Just a random walk through the woods while in Florida.

I have a good friend, Karen, who co-teaches a Bible study for children with me.  When we first met she was just glowing in her evaluation of my knowledge and insight into the Bible.

"Sharon, you are so wise and smart! I just marvel at your ability to get these teenagers to break down and analyze Scripture.  Your lessons just drive to the essence of the message."

Needless to say, my head swelled to the point I could hardly balance it on my shoulders.

After knowing her for a while it finally occurred to me to learn a  little more about her.

"Karen, what did you do?"

"Oh, I'm a homeschooling mom.  I raised my six kids and now it's just Jeff and me."

"How did you meet your husband?"

"At college."

"Where was that?"

"Carnegie Mellon."

"Oh.  What was your major?  Art?"

"Mechanical Engineering."

"Huh.  But you homeschooled and never worked?"

"Oh I worked while my husband was in Medical School.  That was before we had kids."

"What did you do?"

"I developed software for NASA."

So repeat, "Sharon, you're so smart; you're so insightful" in a childish, whiny voice like your mimicking your mom after she told you to clean your room.

I am rather proud and flattered (with my now fully shrunk head) to have Karen as a teaching partner and friend.  We have lately begun to write each other long e mails, even though we see each other every week.  I have so enjoyed it.  It takes me back to the time when I used to write letters to friends.  On paper, sent through the mail.  Remember those days?

I am also sorry to say that she might be a better writer than me. But, seeing my weakness in the ego department, God has probably put her in my life to keep me humble.

Speaking of geniuses (not me, my friend) here is Glenn Gould performing the Toccata for Clavier in E minor.

Freakonomics: A Rogue Economist Explores the Hidden Side of Everything (Freakonomics, #1)Freakonomics: A Rogue Economist Explores the Hidden Side of Everything by Steven D. Levitt

My rating: 4 of 5 stars

I am always skeptical of explanations based on hard numbers. Statistics do lie as any one in a career that has anything to do with numbers, averages, and odds would know.

Nevertheless, I found this book to be a worthy read. For one, it was quick. I read it in three sittings.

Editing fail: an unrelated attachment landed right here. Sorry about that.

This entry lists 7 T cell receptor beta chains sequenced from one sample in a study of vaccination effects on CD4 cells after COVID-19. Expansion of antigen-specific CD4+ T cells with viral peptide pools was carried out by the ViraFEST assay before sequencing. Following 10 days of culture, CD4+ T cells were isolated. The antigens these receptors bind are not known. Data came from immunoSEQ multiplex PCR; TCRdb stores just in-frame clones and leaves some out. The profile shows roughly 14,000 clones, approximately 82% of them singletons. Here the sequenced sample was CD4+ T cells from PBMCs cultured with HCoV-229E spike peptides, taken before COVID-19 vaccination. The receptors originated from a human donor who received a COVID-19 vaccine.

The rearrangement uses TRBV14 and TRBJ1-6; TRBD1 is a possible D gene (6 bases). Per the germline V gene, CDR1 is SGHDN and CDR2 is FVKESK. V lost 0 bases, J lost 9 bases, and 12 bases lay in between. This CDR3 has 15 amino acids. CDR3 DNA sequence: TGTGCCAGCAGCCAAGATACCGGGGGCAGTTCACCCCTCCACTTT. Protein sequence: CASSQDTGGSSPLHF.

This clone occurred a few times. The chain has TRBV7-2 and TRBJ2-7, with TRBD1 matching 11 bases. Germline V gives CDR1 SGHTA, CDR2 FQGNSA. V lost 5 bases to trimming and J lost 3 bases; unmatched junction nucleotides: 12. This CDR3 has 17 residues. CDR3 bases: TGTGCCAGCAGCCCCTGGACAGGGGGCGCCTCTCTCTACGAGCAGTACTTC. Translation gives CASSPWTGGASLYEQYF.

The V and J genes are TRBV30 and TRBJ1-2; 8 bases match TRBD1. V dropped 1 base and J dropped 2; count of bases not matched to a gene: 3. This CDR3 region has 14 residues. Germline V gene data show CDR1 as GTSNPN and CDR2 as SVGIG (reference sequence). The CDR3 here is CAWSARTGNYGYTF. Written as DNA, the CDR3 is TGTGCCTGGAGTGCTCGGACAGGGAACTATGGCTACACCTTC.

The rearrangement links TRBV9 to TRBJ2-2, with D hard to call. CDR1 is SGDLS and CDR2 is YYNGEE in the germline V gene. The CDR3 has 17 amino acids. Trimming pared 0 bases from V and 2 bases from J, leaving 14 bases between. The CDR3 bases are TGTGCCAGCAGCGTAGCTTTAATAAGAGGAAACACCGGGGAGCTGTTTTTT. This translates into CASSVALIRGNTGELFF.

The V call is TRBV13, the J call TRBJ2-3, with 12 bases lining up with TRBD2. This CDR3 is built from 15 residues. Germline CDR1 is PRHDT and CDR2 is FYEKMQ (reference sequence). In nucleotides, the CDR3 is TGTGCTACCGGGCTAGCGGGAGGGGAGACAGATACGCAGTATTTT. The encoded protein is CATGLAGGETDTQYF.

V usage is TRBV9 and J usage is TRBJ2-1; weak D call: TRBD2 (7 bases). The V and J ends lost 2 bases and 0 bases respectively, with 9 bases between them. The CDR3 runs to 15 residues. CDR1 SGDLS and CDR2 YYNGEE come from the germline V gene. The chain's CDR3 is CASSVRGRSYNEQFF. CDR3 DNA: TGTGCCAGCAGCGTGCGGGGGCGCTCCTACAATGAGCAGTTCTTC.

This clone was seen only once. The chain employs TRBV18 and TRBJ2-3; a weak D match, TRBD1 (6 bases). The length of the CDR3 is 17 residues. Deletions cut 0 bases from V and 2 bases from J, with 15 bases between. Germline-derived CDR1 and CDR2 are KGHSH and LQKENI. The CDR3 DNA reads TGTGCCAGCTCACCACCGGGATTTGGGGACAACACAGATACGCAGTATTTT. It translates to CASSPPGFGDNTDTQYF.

Of course, in order to sell a book you have to go against the grain of popular or conventional attitudes about a subject, otherwise you wouldn't sell your book. But again, you better provide a convincing argument or at least know how to manipulate words so it sounds as though you are supporting your unique slant on subjects that have been taken for granted by the general populace.

This is what the authors, Steven D. Levitt and Stephen J. Dubner attempt to do. By that I mean that sometimes they support their assertions and sometimes they never get around to really backing up their claims.

The most interesting chapters dealt with cheating teachers, the Ku Kux Klan and drug dealers. In chapter one they discussed how the heavier accountability placed on teachers for the students test scores led to some teachers cheating. There were a variety of ways they could do this- give the answers, help the students along- but the best way to avoid detection was to simply go over the tests and change the students' incorrect answers.

Now the smart teacher did not change every answer or all the students' answers. They are educators, after all, and weren't stupid. But it was suspicious that since the teacher accountability some students with a history of failure were suddenly comparing favorably with their peers. At least for one year. The next year many of them sunk back to their previous level.

Now to suspect a teacher of cheating and proving it are two different things. Correlation does not prove causation as the authors demonstrate throughout the book. The solution was rather involved and I won't attempt to show it here, and anyway, it only resulted in the firing of a handful of teachers, however, it did send a warning call to the rest and the cheating stopped.